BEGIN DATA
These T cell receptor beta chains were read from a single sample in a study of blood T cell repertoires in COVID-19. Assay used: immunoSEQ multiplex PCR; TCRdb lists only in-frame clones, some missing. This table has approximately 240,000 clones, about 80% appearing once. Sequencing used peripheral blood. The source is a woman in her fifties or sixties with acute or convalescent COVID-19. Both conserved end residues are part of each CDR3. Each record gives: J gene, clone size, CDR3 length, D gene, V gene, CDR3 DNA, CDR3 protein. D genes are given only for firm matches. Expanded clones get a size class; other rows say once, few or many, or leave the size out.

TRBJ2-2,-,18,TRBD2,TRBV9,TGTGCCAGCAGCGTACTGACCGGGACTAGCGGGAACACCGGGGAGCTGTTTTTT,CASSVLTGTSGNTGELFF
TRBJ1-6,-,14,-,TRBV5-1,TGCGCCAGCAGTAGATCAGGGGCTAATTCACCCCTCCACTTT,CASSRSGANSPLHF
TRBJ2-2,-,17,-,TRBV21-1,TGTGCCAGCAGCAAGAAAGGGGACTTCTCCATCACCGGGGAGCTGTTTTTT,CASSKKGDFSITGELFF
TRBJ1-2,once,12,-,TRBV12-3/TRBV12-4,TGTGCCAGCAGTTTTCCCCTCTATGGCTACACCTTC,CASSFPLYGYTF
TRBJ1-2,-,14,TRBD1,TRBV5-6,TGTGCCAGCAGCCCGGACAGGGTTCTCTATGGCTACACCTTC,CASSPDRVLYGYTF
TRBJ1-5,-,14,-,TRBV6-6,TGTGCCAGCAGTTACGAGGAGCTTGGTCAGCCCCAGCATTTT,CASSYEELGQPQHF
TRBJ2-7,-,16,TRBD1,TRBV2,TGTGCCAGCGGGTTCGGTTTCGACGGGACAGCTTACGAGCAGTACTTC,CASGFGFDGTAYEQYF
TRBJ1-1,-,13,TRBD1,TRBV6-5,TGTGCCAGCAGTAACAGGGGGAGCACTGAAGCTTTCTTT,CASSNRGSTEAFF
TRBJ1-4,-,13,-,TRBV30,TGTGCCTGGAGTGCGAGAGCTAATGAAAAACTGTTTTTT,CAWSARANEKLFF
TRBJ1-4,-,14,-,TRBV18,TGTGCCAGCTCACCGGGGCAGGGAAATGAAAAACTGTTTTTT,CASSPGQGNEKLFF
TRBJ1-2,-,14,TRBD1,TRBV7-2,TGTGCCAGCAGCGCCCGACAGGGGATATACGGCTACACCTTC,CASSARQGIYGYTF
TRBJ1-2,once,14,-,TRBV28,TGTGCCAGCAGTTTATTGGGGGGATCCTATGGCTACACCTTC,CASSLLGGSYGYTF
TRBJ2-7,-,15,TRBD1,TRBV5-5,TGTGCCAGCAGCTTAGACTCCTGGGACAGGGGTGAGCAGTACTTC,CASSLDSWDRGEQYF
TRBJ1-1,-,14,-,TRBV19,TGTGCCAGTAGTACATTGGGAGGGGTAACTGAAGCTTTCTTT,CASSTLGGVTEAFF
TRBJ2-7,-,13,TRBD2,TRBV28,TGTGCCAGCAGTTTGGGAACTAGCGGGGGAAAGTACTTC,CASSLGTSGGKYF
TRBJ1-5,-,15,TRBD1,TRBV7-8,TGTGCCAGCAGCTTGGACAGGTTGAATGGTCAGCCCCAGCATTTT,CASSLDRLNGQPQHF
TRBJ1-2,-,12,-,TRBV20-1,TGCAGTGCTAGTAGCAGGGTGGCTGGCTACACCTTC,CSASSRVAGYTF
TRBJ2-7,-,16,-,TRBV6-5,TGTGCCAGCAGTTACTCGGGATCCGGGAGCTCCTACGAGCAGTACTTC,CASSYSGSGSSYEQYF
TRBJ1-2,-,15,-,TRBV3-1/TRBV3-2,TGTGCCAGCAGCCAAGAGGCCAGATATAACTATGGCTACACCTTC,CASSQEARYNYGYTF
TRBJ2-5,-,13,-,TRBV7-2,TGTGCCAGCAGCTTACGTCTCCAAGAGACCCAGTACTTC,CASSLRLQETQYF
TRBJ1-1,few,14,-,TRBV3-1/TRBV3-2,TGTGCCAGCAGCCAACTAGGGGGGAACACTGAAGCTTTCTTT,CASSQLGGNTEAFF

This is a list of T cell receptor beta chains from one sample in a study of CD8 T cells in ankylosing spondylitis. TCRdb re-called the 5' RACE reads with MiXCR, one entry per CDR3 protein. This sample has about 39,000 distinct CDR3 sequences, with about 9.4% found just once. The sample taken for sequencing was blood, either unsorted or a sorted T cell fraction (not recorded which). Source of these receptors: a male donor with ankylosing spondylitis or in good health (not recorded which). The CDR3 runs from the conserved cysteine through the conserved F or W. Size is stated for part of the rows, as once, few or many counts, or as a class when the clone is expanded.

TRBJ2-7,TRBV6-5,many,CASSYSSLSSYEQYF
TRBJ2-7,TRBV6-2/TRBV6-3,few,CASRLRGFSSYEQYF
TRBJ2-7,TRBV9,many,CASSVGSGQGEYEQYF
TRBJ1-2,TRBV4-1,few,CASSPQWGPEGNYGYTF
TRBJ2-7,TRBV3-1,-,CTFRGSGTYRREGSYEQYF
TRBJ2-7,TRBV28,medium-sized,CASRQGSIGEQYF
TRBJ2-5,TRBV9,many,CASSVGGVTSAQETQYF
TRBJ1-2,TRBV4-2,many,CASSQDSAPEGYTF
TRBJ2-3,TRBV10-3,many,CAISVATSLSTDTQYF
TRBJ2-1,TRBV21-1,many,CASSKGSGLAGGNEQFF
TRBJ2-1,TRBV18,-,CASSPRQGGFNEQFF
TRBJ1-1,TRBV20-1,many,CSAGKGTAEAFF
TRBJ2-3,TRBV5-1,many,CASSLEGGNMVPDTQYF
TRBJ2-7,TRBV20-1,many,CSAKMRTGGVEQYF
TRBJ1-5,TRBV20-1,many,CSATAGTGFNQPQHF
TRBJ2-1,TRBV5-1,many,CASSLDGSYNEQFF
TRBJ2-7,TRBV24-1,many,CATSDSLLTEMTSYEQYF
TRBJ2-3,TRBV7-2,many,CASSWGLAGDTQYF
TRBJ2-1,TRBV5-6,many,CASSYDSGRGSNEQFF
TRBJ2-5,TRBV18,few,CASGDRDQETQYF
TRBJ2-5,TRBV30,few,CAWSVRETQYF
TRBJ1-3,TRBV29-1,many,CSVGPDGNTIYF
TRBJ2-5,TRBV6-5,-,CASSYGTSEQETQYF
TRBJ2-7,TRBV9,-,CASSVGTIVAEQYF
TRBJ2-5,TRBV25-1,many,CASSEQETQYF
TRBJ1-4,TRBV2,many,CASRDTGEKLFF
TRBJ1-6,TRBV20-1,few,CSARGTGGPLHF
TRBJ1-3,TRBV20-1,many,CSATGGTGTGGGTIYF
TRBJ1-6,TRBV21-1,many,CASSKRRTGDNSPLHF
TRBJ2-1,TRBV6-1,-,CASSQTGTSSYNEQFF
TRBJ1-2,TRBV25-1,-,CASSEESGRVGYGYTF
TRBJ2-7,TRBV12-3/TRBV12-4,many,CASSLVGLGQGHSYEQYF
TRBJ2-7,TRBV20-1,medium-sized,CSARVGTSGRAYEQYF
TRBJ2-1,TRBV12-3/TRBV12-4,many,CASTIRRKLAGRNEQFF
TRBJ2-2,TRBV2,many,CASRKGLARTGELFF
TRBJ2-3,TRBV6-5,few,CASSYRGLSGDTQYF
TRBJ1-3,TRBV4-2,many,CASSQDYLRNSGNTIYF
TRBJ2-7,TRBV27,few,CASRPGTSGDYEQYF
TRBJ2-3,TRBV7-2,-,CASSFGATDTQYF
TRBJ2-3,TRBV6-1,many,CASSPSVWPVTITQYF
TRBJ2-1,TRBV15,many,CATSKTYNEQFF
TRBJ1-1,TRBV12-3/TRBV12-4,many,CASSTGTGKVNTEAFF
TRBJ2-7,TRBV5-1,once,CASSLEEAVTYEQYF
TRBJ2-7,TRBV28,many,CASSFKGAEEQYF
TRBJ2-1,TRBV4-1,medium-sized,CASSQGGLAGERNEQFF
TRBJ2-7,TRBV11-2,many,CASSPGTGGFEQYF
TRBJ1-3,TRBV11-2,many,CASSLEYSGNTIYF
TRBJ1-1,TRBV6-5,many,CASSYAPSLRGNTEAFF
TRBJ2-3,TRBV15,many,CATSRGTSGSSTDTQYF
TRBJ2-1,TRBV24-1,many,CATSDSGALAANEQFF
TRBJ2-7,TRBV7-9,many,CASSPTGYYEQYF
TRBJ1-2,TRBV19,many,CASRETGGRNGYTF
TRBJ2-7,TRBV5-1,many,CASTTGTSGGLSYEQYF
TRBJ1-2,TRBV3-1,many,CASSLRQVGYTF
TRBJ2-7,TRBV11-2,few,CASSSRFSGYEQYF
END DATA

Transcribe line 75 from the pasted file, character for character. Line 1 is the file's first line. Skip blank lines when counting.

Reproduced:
TRBJ1-2,TRBV19,many,CASRETGGRNGYTF